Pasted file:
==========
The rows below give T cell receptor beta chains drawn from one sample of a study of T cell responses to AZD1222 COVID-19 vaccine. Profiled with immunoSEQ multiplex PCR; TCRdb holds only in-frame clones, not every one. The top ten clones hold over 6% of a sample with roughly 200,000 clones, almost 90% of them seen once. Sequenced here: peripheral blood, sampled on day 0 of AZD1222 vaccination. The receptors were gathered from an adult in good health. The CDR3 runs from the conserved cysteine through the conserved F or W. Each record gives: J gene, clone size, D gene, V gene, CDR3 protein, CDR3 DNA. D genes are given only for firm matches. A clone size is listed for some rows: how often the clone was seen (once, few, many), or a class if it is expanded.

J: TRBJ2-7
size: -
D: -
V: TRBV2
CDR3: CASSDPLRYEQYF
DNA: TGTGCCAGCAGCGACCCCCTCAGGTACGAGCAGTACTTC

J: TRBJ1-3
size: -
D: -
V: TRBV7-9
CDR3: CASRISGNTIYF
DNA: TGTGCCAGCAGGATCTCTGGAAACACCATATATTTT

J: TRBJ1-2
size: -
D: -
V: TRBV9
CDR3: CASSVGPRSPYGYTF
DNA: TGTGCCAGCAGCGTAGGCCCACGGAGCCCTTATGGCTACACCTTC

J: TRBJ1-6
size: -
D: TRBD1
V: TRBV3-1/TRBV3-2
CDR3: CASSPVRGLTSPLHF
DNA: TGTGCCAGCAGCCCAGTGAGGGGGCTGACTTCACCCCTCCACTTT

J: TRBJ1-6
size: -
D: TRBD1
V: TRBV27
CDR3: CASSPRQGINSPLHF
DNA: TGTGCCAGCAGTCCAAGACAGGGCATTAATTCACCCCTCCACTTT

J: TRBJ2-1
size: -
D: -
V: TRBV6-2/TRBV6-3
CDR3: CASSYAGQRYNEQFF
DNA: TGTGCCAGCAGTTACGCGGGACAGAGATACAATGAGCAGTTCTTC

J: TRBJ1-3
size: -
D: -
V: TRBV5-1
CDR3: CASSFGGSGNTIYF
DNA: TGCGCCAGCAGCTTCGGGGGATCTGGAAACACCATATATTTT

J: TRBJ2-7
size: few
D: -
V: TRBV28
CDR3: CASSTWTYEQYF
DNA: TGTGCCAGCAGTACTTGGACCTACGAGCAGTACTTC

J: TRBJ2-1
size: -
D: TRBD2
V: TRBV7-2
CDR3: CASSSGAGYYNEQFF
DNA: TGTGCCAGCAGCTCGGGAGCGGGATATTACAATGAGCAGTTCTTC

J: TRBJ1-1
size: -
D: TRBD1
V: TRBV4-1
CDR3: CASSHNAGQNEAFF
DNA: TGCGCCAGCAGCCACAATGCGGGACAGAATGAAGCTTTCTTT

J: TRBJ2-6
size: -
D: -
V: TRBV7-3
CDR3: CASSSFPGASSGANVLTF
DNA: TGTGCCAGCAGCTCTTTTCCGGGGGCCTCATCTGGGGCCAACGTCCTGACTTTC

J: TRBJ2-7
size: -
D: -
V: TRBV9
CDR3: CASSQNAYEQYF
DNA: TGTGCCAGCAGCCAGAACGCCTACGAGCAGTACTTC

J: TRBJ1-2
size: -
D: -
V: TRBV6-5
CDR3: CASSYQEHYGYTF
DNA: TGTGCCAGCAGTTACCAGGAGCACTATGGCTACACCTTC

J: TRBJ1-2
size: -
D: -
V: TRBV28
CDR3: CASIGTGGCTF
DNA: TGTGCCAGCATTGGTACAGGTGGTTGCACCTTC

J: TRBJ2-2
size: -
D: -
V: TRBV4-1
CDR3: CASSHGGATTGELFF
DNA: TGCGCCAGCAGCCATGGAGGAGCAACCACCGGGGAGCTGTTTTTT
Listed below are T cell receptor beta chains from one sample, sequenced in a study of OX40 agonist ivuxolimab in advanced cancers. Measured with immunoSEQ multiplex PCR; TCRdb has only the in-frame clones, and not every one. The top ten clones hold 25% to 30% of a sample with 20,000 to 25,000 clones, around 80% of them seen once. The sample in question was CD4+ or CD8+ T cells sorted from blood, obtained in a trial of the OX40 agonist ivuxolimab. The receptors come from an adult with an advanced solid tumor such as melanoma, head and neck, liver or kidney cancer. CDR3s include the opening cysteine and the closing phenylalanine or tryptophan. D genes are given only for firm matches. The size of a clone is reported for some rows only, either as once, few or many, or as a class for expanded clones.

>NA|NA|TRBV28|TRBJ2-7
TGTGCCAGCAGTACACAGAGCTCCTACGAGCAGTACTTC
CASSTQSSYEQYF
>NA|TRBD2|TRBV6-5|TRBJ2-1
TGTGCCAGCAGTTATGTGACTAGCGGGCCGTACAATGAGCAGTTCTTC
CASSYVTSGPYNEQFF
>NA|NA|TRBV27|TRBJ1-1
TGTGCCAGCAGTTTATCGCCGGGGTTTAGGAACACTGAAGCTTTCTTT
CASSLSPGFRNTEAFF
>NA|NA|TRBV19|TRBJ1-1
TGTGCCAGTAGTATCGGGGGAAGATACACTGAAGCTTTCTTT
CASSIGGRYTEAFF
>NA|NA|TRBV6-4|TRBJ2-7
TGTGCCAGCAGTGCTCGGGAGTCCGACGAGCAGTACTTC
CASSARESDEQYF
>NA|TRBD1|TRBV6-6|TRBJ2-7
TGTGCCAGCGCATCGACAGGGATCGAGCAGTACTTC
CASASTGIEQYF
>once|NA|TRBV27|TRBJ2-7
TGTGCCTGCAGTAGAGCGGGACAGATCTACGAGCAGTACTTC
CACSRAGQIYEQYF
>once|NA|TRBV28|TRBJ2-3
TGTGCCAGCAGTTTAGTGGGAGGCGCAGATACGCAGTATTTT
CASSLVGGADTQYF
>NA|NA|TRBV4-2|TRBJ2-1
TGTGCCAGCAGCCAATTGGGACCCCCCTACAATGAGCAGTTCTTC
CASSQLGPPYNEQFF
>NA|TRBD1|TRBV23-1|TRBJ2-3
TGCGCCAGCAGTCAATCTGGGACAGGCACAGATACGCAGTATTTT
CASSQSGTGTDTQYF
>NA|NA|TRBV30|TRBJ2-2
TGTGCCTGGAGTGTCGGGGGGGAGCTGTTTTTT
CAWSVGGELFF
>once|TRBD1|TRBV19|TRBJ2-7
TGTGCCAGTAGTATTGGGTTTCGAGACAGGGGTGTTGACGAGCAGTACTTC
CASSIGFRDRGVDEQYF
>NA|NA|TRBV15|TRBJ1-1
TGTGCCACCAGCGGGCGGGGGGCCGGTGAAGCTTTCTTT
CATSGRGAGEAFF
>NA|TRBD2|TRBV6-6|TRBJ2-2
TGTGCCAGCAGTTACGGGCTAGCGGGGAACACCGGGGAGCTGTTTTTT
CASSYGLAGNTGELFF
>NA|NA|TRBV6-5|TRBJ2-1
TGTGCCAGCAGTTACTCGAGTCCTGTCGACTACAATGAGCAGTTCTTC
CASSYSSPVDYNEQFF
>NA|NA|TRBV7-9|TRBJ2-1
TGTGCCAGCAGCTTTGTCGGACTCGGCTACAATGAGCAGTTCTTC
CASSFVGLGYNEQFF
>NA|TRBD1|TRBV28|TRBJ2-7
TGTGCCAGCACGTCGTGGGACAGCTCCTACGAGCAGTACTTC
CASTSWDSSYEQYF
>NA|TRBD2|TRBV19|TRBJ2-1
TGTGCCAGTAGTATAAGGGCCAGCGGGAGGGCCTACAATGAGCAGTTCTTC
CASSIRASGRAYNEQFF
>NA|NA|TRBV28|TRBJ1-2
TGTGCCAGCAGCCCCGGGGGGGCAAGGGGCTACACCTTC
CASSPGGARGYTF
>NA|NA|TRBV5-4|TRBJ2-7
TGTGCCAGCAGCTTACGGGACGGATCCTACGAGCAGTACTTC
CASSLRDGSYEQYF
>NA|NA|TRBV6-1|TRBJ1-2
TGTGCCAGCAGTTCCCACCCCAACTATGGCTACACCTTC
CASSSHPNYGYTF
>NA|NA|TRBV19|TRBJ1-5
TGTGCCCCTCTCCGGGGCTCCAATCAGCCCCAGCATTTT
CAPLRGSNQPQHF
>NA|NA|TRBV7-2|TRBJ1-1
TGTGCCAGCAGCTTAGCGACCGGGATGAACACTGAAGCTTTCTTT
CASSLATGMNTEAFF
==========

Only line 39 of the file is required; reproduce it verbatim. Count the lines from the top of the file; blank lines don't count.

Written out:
size: -